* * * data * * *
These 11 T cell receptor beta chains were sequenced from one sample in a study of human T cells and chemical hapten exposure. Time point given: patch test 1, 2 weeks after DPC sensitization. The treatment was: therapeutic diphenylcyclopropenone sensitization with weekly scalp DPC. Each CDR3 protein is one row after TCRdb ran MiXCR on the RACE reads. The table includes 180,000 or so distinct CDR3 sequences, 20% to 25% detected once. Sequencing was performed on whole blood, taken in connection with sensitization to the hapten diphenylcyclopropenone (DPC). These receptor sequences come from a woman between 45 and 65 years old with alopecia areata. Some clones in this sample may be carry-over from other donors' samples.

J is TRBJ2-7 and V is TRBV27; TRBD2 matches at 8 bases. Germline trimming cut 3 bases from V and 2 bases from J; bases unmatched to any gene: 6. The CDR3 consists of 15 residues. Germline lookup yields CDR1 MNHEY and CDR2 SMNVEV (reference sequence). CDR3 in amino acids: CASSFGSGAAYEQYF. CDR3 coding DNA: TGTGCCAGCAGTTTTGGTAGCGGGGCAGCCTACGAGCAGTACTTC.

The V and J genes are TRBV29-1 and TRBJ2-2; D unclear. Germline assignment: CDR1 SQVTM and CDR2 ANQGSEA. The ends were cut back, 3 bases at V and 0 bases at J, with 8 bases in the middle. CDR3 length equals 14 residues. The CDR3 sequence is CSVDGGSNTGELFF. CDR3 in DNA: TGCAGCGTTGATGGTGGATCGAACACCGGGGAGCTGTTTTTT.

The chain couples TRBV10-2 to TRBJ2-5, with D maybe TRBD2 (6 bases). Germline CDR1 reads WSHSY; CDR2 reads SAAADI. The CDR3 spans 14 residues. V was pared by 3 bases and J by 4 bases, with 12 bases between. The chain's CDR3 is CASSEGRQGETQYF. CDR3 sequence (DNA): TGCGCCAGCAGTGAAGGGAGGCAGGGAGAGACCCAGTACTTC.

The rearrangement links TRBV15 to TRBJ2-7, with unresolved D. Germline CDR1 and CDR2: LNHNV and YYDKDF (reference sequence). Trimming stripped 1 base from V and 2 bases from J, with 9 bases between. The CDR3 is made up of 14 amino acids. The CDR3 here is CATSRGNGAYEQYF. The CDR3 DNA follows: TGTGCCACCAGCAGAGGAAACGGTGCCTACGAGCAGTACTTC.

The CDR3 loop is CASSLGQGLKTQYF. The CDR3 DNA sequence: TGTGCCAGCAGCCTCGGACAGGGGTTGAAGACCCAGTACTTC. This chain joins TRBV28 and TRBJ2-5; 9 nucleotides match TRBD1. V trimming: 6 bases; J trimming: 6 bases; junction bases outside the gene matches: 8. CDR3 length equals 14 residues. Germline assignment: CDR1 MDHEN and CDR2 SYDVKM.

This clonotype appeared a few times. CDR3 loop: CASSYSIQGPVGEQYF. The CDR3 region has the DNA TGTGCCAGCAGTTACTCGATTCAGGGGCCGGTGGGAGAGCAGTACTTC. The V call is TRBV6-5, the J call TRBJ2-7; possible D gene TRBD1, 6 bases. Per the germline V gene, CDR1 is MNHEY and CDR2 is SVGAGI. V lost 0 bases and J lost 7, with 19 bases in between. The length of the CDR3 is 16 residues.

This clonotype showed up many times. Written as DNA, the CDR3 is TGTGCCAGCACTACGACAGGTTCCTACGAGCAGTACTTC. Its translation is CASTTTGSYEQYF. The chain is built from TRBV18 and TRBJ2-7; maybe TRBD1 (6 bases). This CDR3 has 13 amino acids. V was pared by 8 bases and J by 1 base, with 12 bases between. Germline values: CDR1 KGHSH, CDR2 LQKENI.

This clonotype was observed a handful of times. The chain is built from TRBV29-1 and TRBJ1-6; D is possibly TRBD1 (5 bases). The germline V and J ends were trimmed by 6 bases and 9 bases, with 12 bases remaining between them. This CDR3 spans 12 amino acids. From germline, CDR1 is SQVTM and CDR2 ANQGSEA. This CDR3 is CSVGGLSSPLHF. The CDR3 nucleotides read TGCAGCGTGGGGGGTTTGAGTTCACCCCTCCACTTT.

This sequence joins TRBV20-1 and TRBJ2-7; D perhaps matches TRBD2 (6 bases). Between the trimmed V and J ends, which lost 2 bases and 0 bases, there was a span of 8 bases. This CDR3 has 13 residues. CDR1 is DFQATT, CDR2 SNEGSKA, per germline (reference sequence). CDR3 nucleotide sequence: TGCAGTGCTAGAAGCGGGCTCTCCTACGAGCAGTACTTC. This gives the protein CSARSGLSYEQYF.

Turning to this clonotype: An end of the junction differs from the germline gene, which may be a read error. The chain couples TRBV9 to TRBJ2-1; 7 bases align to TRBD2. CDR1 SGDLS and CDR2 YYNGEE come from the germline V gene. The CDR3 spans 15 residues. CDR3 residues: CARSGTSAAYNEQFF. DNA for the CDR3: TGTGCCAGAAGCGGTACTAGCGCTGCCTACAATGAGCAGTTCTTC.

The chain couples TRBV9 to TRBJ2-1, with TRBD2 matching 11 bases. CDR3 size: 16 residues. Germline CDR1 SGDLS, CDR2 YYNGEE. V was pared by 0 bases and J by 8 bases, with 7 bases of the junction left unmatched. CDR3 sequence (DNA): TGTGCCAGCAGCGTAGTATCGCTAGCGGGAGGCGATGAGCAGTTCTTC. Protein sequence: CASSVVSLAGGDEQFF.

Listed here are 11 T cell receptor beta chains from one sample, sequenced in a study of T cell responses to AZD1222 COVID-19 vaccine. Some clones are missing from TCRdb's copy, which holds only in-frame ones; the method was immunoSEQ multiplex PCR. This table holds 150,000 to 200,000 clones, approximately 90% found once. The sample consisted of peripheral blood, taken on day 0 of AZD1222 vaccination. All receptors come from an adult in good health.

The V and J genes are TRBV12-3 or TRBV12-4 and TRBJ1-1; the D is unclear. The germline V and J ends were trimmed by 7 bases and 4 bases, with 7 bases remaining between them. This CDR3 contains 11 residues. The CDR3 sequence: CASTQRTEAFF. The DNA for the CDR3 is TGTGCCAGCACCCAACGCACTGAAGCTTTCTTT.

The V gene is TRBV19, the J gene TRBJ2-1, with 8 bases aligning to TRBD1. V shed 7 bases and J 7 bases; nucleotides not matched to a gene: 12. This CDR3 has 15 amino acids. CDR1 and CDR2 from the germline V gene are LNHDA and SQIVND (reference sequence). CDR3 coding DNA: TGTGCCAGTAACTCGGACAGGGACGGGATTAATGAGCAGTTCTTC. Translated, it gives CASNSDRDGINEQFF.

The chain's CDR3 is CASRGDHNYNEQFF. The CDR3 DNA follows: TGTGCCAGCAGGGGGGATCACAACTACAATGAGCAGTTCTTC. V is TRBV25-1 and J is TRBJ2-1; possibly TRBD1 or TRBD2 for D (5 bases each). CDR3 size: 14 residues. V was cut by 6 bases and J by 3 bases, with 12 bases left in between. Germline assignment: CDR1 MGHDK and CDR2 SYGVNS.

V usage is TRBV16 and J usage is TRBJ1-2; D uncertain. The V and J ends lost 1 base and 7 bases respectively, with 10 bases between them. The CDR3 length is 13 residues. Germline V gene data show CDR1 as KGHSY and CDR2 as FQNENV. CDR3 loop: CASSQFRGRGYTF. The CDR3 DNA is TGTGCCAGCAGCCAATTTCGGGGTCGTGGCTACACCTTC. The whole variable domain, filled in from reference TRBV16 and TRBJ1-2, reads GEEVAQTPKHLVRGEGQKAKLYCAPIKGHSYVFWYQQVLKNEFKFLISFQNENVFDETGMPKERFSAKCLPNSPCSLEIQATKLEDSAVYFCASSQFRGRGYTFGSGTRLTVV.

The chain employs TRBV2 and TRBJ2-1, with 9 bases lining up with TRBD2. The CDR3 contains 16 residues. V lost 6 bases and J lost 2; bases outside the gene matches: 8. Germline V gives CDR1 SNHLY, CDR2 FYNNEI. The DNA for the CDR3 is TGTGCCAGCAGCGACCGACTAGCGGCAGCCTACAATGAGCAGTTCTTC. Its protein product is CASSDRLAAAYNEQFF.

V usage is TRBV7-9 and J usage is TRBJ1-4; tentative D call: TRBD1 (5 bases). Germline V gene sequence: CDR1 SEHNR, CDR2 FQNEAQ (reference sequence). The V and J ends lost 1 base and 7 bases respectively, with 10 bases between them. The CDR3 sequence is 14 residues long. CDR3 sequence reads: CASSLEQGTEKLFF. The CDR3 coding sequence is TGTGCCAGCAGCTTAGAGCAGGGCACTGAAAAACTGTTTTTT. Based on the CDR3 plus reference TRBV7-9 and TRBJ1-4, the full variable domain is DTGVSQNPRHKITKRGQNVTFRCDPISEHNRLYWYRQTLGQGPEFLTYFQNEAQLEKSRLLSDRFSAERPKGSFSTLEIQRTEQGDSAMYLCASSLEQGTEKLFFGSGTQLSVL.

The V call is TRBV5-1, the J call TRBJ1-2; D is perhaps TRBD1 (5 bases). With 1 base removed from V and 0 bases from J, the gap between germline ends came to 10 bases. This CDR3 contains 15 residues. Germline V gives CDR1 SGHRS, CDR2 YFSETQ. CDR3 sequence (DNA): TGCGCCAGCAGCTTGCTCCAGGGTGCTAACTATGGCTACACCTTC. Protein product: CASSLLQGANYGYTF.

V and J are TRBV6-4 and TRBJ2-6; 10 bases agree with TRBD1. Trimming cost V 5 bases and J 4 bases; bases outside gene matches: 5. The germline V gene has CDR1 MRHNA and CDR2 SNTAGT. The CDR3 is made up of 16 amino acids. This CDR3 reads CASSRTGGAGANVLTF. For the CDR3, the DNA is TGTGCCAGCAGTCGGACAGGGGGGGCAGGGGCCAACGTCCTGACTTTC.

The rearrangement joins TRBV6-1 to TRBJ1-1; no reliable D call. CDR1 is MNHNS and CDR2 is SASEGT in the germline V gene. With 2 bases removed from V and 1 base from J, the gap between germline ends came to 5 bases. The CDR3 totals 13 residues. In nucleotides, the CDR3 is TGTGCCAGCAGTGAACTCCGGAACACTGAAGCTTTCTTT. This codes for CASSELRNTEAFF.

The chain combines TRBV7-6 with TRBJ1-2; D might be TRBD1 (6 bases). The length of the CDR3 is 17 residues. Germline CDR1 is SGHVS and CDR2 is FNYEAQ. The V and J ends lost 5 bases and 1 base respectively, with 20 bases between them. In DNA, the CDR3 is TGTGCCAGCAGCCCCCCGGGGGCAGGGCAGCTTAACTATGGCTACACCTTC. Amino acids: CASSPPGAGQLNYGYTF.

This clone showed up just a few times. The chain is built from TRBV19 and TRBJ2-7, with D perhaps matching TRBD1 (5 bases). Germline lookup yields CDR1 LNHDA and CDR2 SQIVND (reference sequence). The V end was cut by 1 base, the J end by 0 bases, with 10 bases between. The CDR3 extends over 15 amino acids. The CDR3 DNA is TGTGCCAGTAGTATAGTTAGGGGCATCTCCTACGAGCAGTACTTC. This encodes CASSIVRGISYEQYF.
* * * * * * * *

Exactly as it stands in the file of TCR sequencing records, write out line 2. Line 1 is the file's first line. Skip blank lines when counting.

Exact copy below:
J is TRBJ2-7 and V is TRBV27; TRBD2 matches at 8 bases. Germline trimming cut 3 bases from V and 2 bases from J; bases unmatched to any gene: 6. The CDR3 consists of 15 residues. Germline lookup yields CDR1 MNHEY and CDR2 SMNVEV (reference sequence). CDR3 in amino acids: CASSFGSGAAYEQYF. CDR3 coding DNA: TGTGCCAGCAGTTTTGGTAGCGGGGCAGCCTACGAGCAGTACTTC.